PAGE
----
A former member of the body which set MLAs' pay has said he is "amazed" that Northern Ireland's five main political parties are now expressing concern about its decision four years ago setting their pay rises.
Alan McQuillan said they all signed up to securing an annual increase if inflation was greater than 1%, and he accused them of now adopting a different position because of public pressure.
He was of the three-member Financial Review Panel which set MLAs' salaries in 2016.
Mr McQuillan was speaking after a joint statement from the DUP, Sinn Fein, SDLP, Alliance and Ulster Unionist leaders opposing a salary hike which saw their pay rise by £1,000 following the restoration of devolution.
They are due another £500 increase in April. There was widespread anger across Northern Ireland that the politicians were being rewarded after three years of stalemate at Stormont. Their salaries will go up from £49,500 to £50,500.
In their statement, the leaders said the increase "came as a surprise to all parties".
They said: "We share the broad public dismay at this development, only a matter of days after the Assembly and institutions have been fully restored.
"We have had a range of concerns over time around recommendations emerging from the Independent Financial Review Panel.
"We are jointly asking the Assembly Commission that any pay proposal is immediately deferred until the work of the Financial Review Panel has been comprehensively reviewed, and a new panel has the opportunity to consider this matter again and produce a fresh determination."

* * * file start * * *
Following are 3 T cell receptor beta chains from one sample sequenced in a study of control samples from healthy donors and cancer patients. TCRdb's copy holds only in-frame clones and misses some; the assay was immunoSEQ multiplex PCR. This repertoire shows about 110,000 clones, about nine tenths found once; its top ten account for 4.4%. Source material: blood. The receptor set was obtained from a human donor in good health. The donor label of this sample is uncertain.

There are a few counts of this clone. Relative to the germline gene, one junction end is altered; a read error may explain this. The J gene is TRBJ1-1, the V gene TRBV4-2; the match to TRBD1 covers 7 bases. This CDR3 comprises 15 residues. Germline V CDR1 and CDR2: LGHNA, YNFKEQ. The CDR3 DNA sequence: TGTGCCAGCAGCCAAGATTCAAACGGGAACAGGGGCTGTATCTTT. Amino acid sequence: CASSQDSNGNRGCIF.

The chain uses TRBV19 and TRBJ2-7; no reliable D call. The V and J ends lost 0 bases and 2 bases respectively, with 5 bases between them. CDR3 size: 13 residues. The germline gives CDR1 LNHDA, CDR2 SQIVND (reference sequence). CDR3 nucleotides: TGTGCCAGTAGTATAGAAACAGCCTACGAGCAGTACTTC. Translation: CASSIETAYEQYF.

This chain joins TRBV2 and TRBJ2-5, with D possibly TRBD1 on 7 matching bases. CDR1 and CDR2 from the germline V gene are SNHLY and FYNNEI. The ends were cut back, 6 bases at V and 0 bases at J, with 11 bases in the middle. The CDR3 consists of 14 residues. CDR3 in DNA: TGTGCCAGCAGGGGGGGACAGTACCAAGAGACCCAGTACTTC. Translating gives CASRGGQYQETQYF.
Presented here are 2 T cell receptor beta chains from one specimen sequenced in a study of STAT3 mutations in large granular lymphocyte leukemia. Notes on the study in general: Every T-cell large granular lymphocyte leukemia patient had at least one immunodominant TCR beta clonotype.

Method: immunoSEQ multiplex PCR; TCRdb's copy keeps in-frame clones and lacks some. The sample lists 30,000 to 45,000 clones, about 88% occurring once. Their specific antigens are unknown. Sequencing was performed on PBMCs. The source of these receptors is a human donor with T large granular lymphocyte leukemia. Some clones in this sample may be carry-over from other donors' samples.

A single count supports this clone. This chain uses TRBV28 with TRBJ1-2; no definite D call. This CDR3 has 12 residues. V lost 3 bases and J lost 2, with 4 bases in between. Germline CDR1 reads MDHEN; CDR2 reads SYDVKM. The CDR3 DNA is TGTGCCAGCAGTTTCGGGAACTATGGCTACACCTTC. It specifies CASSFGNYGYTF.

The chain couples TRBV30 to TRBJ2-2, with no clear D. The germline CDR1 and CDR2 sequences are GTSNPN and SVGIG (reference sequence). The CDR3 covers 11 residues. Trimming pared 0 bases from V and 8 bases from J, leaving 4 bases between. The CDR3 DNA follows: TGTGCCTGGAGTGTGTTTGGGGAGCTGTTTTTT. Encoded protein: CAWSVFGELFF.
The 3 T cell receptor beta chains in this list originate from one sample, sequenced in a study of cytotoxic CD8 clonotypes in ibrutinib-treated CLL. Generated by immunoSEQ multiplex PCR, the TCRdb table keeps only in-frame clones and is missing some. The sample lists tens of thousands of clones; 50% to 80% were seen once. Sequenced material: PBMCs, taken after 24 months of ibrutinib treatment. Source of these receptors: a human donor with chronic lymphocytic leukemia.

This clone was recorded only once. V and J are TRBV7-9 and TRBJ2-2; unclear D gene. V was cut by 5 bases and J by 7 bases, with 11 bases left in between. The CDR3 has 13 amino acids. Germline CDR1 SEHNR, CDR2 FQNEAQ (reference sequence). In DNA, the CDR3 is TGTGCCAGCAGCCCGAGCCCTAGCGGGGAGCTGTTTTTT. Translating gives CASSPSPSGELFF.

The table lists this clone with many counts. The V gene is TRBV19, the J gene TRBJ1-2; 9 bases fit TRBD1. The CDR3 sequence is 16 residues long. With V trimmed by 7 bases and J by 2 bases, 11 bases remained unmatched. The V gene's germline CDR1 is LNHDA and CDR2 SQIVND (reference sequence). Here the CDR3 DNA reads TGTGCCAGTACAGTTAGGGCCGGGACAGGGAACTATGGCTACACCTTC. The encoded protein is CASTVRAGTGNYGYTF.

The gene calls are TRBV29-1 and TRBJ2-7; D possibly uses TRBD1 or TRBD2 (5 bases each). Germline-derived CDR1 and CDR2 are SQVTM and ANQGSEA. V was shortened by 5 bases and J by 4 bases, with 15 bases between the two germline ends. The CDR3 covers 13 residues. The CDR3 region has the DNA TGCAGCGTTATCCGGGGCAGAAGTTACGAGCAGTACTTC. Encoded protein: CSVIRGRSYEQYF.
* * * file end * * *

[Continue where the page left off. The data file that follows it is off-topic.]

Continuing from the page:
However, Mr McQuillan said: "I am amazed that they are surprised by their pay rise. The system giving them one has been in place since 2016.
"Before it was finalised, we conducted an extensive consultation exercise with every MLA and all the parties.
"I do not recall a single objection to the decision to increase MLA pay by 1% annually if inflation was greater than 1%."
Mr McQuillan said that the public reaction to learning that Stormont politicians were securing a £1,000 pay rise after three years of stalemate had caused the parties to panic.
"None ever expressed any concern to us before about pay going up," he said. "Some did in the past raise questions when we put very tight controls on their expenses and on getting value for the money that was spent."
People Before Profit MLA Gerry Carroll said that stopping the £1,000 pay hike didn't go far enough. "MLAs earn double the average workers' wage here and people are angry about that. They see Stormont as a giant gravy train."
Following the leaders' statement an Assembly spokesperson said that Speaker Alex Maskey was "mindful of the concerns" and would invite Assembly Commission members and members due to be appointed to the Commission to attend a meeting today "to discuss how those concerns might be addressed".
In their statement, the five leaders noted that if the pay increase could not be halted, several MLAs and parties indicated they would donate it to charity.
West Tyrone representative Daniel McCrossan said he would give the money to local mental health charities.
South Down MLA Sinead Bradley said she was joining him and it was "the right thing to do at this time".
Mr McCrossan said that the public was "rightly angered and outraged" by the hike.
"After three years of no government here and public services falling apart, a pay rise for MLAs shouldn't even be the last thing on the table, never mind the first," he said.
"This pay rise was not voted on and was not agreed by SDLP MLAs.
"I did not want it nor do I think it's something that we deserve. I am going to donate any increase I receive to local mental health charities. It may not be a lot, but it could make a lot of difference to some people struggling out there."
In his Facebook post, Mr McCrossan said that nurses, teachers and civil servants were being "forced to fight for a pay rise which they deserve". He added: "There's a lot of anger and frustration out there and huge challenges ahead."